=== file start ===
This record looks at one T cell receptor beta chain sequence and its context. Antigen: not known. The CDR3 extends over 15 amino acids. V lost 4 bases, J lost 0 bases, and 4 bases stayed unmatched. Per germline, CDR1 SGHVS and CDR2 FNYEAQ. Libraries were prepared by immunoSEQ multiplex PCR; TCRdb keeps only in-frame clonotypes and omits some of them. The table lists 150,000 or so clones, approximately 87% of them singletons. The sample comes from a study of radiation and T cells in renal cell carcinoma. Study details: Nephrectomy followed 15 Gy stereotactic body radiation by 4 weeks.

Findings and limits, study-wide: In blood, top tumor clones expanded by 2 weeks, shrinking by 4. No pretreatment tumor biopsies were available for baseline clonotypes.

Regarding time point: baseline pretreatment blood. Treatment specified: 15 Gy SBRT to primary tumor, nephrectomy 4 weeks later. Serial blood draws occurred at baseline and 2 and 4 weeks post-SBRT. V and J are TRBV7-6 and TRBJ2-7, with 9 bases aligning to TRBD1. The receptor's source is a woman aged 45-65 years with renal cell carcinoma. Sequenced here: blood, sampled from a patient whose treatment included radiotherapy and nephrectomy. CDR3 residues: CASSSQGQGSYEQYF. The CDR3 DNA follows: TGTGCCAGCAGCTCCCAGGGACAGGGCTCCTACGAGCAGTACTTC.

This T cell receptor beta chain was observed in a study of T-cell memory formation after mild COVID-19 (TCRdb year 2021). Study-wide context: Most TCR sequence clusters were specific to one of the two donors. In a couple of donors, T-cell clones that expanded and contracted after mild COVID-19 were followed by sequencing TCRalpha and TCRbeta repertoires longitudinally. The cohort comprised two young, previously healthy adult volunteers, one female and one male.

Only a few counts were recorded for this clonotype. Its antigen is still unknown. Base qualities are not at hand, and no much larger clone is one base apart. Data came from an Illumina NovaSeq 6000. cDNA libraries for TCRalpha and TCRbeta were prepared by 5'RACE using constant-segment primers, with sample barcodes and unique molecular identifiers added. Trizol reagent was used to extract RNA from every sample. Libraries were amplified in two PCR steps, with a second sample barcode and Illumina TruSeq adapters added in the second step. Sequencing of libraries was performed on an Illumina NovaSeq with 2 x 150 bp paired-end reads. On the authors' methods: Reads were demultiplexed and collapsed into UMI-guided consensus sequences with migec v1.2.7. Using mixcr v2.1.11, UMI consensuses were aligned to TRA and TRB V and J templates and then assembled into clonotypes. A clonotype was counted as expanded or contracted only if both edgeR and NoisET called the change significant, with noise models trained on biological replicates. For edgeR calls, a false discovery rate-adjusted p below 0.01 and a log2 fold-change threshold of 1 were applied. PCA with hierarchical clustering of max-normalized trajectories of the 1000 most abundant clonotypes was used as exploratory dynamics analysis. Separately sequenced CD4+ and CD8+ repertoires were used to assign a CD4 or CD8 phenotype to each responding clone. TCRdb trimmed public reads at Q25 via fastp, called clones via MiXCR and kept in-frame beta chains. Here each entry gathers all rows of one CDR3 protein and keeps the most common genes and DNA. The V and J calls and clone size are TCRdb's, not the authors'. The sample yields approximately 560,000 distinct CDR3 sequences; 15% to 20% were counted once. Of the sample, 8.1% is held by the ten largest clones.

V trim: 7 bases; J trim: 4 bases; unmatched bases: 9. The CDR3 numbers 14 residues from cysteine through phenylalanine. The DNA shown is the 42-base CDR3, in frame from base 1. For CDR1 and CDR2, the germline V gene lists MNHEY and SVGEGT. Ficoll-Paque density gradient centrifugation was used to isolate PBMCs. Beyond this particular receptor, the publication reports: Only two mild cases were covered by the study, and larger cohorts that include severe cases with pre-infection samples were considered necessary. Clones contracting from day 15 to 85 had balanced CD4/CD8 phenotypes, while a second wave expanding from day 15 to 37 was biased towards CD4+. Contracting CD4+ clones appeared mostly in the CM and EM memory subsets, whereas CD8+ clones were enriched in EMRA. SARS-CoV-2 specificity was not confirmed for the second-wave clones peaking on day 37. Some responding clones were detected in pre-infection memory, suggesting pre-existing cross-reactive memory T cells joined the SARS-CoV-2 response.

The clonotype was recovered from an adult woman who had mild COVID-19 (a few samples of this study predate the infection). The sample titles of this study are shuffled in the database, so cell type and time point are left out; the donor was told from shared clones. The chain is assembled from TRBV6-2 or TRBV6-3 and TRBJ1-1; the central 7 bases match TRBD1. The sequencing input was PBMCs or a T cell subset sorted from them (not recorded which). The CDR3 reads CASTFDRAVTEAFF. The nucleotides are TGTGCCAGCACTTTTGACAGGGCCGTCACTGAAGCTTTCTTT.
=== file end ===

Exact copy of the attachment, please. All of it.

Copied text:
This record looks at one T cell receptor beta chain sequence and its context. Antigen: not known. The CDR3 extends over 15 amino acids. V lost 4 bases, J lost 0 bases, and 4 bases stayed unmatched. Per germline, CDR1 SGHVS and CDR2 FNYEAQ. Libraries were prepared by immunoSEQ multiplex PCR; TCRdb keeps only in-frame clonotypes and omits some of them. The table lists 150,000 or so clones, approximately 87% of them singletons. The sample comes from a study of radiation and T cells in renal cell carcinoma. Study details: Nephrectomy followed 15 Gy stereotactic body radiation by 4 weeks.

Findings and limits, study-wide: In blood, top tumor clones expanded by 2 weeks, shrinking by 4. No pretreatment tumor biopsies were available for baseline clonotypes.

Regarding time point: baseline pretreatment blood. Treatment specified: 15 Gy SBRT to primary tumor, nephrectomy 4 weeks later. Serial blood draws occurred at baseline and 2 and 4 weeks post-SBRT. V and J are TRBV7-6 and TRBJ2-7, with 9 bases aligning to TRBD1. The receptor's source is a woman aged 45-65 years with renal cell carcinoma. Sequenced here: blood, sampled from a patient whose treatment included radiotherapy and nephrectomy. CDR3 residues: CASSSQGQGSYEQYF. The CDR3 DNA follows: TGTGCCAGCAGCTCCCAGGGACAGGGCTCCTACGAGCAGTACTTC.

This T cell receptor beta chain was observed in a study of T-cell memory formation after mild COVID-19 (TCRdb year 2021). Study-wide context: Most TCR sequence clusters were specific to one of the two donors. In a couple of donors, T-cell clones that expanded and contracted after mild COVID-19 were followed by sequencing TCRalpha and TCRbeta repertoires longitudinally. The cohort comprised two young, previously healthy adult volunteers, one female and one male.

Only a few counts were recorded for this clonotype. Its antigen is still unknown. Base qualities are not at hand, and no much larger clone is one base apart. Data came from an Illumina NovaSeq 6000. cDNA libraries for TCRalpha and TCRbeta were prepared by 5'RACE using constant-segment primers, with sample barcodes and unique molecular identifiers added. Trizol reagent was used to extract RNA from every sample. Libraries were amplified in two PCR steps, with a second sample barcode and Illumina TruSeq adapters added in the second step. Sequencing of libraries was performed on an Illumina NovaSeq with 2 x 150 bp paired-end reads. On the authors' methods: Reads were demultiplexed and collapsed into UMI-guided consensus sequences with migec v1.2.7. Using mixcr v2.1.11, UMI consensuses were aligned to TRA and TRB V and J templates and then assembled into clonotypes. A clonotype was counted as expanded or contracted only if both edgeR and NoisET called the change significant, with noise models trained on biological replicates. For edgeR calls, a false discovery rate-adjusted p below 0.01 and a log2 fold-change threshold of 1 were applied. PCA with hierarchical clustering of max-normalized trajectories of the 1000 most abundant clonotypes was used as exploratory dynamics analysis. Separately sequenced CD4+ and CD8+ repertoires were used to assign a CD4 or CD8 phenotype to each responding clone. TCRdb trimmed public reads at Q25 via fastp, called clones via MiXCR and kept in-frame beta chains. Here each entry gathers all rows of one CDR3 protein and keeps the most common genes and DNA. The V and J calls and clone size are TCRdb's, not the authors'. The sample yields approximately 560,000 distinct CDR3 sequences; 15% to 20% were counted once. Of the sample, 8.1% is held by the ten largest clones.

V trim: 7 bases; J trim: 4 bases; unmatched bases: 9. The CDR3 numbers 14 residues from cysteine through phenylalanine. The DNA shown is the 42-base CDR3, in frame from base 1. For CDR1 and CDR2, the germline V gene lists MNHEY and SVGEGT. Ficoll-Paque density gradient centrifugation was used to isolate PBMCs. Beyond this particular receptor, the publication reports: Only two mild cases were covered by the study, and larger cohorts that include severe cases with pre-infection samples were considered necessary. Clones contracting from day 15 to 85 had balanced CD4/CD8 phenotypes, while a second wave expanding from day 15 to 37 was biased towards CD4+. Contracting CD4+ clones appeared mostly in the CM and EM memory subsets, whereas CD8+ clones were enriched in EMRA. SARS-CoV-2 specificity was not confirmed for the second-wave clones peaking on day 37. Some responding clones were detected in pre-infection memory, suggesting pre-existing cross-reactive memory T cells joined the SARS-CoV-2 response.

The clonotype was recovered from an adult woman who had mild COVID-19 (a few samples of this study predate the infection). The sample titles of this study are shuffled in the database, so cell type and time point are left out; the donor was told from shared clones. The chain is assembled from TRBV6-2 or TRBV6-3 and TRBJ1-1; the central 7 bases match TRBD1. The sequencing input was PBMCs or a T cell subset sorted from them (not recorded which). The CDR3 reads CASTFDRAVTEAFF. The nucleotides are TGTGCCAGCACTTTTGACAGGGCCGTCACTGAAGCTTTCTTT.